Saab, International Fleet Sales Agree to Distribution Plan for Canada

About 20 dealers in the country have expressed an interest in selling Saab’s products, the auto maker says, and vehicles would begin arriving in September.

James M. Amend, Senior Editor

May 11, 2010

2 Min Read
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Saab Cars North America makes official its intention to re-enter the Canadian market, inking a preliminary distribution agreement with International Fleet Sales Inc.

Saab pulled out of Canada Dec. 31, when then-parent General Motors Co. ceased selling the cars through its GM of Canada network that was part of a plan to wind down operations of Saab Automobile AB.

But in February, Netherlands-based niche-vehicle maker Spyker Cars N.V. closed a deal with GM to save the 61-year-old Swedish manufacturer in a deal valued at $400 million. And last month, Saab Cars NA opened a new $2.4 million headquarters in Royal Oak, MI, moving some 14 miles (23 km) north of its former home at GM’s Detroit headquarters.

GM retains a sizeable stake in Saab, continuing a link between Detroit and Trollhattan that dates back more than two decades.

Spyker CEO Victor Muller joins Mike Colleran, president and chief operating officer-Saab Cars NA, to announce a memorandum of understanding with IFS from Budds’ Saab in Oakville, ON.

Saab Cars NA and San Leandro, CA-based IFS continue to develop the process necessary to import and distribute new Saab vehicles in Canada beginning with ’11 model-year units. Terms of the agreement were not disclosed.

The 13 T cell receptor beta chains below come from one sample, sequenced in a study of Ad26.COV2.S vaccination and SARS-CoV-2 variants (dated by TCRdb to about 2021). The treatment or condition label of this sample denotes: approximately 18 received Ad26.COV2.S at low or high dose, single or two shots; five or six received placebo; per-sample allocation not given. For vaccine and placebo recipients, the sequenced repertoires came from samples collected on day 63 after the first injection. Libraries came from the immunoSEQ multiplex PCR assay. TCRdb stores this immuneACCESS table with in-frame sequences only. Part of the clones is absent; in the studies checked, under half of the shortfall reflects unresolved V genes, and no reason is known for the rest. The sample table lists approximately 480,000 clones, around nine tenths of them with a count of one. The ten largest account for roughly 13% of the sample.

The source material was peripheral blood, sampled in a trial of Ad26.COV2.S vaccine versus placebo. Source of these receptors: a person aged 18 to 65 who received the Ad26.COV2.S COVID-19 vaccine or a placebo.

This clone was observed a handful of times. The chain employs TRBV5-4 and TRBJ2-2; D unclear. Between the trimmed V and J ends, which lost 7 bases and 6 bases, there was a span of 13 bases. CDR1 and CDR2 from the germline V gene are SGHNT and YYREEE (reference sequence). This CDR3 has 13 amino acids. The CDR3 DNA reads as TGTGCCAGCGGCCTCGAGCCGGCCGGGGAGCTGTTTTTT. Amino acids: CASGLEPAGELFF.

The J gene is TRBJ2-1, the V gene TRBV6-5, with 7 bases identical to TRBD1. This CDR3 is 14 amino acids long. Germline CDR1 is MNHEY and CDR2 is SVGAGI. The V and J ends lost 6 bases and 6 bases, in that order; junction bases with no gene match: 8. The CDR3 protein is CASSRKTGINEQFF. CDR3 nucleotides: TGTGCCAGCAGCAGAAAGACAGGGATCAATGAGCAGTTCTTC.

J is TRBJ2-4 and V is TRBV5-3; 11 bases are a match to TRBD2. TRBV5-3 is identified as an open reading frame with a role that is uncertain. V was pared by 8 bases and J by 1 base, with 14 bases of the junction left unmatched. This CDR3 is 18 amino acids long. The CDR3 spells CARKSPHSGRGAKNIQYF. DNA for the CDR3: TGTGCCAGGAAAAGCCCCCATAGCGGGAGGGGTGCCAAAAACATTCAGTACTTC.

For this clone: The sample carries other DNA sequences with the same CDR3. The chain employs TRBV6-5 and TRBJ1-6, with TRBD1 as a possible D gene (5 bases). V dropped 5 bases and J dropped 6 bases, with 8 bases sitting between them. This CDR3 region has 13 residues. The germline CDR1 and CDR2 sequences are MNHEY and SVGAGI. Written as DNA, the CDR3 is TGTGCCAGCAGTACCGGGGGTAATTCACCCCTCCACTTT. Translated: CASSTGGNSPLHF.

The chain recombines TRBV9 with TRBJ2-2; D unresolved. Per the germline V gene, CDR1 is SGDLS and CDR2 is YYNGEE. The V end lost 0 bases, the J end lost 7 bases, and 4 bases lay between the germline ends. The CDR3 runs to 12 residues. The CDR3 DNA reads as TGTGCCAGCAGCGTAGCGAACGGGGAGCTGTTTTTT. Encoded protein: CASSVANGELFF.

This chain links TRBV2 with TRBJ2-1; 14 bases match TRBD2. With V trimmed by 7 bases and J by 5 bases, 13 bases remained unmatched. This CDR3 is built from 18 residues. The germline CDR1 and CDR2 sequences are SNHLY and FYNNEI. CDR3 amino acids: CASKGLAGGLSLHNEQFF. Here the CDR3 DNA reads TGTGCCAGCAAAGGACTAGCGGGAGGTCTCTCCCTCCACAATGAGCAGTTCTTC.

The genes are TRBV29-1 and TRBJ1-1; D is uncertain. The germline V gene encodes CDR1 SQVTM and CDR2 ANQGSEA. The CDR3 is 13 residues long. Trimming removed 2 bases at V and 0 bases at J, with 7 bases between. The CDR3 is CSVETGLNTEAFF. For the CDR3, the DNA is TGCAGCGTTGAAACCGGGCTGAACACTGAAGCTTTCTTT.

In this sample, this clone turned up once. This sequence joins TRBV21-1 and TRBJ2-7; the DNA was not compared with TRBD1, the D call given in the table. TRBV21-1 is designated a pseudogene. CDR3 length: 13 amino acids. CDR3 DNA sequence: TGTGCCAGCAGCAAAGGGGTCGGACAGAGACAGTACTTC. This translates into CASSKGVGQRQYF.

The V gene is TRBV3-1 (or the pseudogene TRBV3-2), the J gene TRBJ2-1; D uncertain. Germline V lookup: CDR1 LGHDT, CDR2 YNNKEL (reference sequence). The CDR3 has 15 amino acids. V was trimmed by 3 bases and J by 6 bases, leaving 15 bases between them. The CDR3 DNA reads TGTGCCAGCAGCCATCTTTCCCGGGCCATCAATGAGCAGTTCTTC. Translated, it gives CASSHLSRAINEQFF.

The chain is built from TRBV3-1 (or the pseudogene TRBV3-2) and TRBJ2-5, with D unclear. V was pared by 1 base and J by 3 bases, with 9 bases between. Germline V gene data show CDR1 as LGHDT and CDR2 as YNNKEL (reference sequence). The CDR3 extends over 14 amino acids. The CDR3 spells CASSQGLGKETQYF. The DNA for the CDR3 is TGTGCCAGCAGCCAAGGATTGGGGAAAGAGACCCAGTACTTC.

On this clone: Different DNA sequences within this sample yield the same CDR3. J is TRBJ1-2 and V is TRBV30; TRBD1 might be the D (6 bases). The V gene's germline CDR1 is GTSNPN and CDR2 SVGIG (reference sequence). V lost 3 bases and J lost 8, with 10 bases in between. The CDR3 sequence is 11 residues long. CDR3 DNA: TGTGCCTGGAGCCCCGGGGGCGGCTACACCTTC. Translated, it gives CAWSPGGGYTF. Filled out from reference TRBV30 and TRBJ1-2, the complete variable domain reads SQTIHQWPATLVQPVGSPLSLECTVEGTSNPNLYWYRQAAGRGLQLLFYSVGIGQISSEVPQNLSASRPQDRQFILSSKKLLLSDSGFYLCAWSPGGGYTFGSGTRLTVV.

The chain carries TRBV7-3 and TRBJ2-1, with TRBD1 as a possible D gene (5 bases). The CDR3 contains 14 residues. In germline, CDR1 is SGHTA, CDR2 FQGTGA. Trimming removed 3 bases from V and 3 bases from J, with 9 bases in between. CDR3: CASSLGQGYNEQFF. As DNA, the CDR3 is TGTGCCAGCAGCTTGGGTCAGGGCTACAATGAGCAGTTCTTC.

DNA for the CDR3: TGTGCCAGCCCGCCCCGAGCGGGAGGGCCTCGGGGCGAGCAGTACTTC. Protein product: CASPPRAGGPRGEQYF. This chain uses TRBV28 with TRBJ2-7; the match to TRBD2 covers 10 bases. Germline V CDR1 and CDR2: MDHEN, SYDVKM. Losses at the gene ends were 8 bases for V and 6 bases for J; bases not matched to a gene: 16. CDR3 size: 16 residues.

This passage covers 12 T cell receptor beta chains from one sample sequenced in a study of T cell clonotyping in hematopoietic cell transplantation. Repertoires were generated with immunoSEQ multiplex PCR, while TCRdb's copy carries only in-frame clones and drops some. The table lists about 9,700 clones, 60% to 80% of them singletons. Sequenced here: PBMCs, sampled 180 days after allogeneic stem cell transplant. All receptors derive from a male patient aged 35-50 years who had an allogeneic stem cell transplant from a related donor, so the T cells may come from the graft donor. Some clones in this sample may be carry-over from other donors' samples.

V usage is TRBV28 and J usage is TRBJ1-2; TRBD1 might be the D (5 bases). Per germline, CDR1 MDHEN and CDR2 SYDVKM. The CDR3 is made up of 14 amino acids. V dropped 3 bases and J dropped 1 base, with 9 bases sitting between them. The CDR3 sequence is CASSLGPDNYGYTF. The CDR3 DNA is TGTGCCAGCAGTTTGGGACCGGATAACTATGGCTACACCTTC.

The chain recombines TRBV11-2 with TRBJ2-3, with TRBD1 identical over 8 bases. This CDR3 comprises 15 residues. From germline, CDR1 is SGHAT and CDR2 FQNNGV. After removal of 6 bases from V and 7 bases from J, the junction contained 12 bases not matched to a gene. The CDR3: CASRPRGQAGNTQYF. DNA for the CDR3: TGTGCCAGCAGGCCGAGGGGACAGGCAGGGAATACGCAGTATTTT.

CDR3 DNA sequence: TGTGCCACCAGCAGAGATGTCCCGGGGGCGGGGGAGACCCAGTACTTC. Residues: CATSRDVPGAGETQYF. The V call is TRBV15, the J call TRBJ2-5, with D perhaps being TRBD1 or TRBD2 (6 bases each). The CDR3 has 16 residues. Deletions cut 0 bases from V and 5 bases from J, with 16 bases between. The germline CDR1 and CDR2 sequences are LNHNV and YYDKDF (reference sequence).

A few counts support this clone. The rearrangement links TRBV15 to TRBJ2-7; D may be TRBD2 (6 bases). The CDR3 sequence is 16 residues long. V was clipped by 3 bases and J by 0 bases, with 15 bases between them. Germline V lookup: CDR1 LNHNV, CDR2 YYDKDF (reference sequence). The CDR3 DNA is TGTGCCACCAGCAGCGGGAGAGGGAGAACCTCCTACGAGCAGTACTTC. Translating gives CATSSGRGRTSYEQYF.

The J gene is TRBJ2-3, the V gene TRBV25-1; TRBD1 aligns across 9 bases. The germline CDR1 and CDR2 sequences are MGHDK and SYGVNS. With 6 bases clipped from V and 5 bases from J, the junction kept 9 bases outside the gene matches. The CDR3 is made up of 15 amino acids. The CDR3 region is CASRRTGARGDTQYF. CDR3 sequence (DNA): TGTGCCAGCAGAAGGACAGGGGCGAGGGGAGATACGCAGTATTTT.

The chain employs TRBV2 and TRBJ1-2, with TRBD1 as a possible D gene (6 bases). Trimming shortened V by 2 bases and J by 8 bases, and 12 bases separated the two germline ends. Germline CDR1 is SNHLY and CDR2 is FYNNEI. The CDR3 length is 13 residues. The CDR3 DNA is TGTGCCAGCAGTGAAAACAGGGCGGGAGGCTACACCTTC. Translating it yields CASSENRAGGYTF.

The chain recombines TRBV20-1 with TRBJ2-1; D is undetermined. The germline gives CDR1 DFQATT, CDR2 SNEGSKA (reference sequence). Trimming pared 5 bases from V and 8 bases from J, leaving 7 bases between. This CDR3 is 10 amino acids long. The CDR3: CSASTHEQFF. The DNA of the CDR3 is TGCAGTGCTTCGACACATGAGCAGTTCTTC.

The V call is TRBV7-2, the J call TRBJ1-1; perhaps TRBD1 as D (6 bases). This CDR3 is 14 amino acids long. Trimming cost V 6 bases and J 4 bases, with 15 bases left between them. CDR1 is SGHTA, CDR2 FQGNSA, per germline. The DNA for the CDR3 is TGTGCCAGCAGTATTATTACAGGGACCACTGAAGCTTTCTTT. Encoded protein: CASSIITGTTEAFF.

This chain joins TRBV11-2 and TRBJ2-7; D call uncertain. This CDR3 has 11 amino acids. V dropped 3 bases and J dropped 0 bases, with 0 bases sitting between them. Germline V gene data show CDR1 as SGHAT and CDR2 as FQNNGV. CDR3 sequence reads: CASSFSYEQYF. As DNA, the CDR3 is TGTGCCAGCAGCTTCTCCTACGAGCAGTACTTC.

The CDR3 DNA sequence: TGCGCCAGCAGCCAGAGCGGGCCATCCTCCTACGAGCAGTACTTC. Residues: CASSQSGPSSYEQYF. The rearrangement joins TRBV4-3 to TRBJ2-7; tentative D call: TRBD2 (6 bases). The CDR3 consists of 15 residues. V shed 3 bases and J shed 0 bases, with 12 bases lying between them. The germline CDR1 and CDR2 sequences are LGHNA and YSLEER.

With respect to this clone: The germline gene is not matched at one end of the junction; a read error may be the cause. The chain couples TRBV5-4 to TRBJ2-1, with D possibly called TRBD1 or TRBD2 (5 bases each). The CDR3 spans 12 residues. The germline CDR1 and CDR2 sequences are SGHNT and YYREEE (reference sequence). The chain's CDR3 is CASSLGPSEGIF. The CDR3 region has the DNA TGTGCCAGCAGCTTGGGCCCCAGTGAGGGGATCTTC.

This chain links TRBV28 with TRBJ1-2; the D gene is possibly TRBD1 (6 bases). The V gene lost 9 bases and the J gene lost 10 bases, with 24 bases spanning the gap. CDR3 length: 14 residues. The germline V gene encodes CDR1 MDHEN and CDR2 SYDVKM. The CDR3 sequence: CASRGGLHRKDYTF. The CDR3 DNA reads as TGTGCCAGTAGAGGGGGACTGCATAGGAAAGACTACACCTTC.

About 20 dealers in the country have expressed an interest in selling Saab’s products, the auto maker says in a statement. Vehicles would begin arriving in September.

Once the two companies finalize an infrastructure, participating dealers would fulfill Saab warranty work currently handled through Chevrolet, Cadillac, Buick and GMC dealerships in the region.

Saab to re-enter Canada in September, led by redesigned-for -’11 Saab 9-5.

Jason Blain, new-car sales manager at Budds’ Saab, admits it will be a long four months before his lot sees any new vehicles. The dealership has survived on used cars and service since GM shut off the spigot from Sweden last year.

But, he adds, customers are clamoring for the redesigned-for-’11 Saab 9-5 large sedan.

“We’ve got one here today and it’s an absolutely gorgeous vehicle,” he tells Ward’s ahead of a press conference at the store, which began selling Saabs 32 years ago. “Literally we’ve got people lined up for it.

“I was just going over the car with one customer,” Blain adds, “and he said the only problem with it was that it wasn’t in his driveway.”

While the U.S. remains Saab’s largest market, Canada represents incremental sales for the brand.

According to Ward’s data, the region typically provides Saab with between 1,500 and 2,000 sales, with the exception being 2009 when scarce product and a weak economy pinched deliveries to just 719 units.

IFS previously distributed vehicles for Saab when the auto maker shipped the 9-7X SUV to Europe and the Middle East. The company also exports Cadillac, Chevrolet and GMC products for GM, as well as Blue Bird Buses and parts for Volvo Trucks North America.

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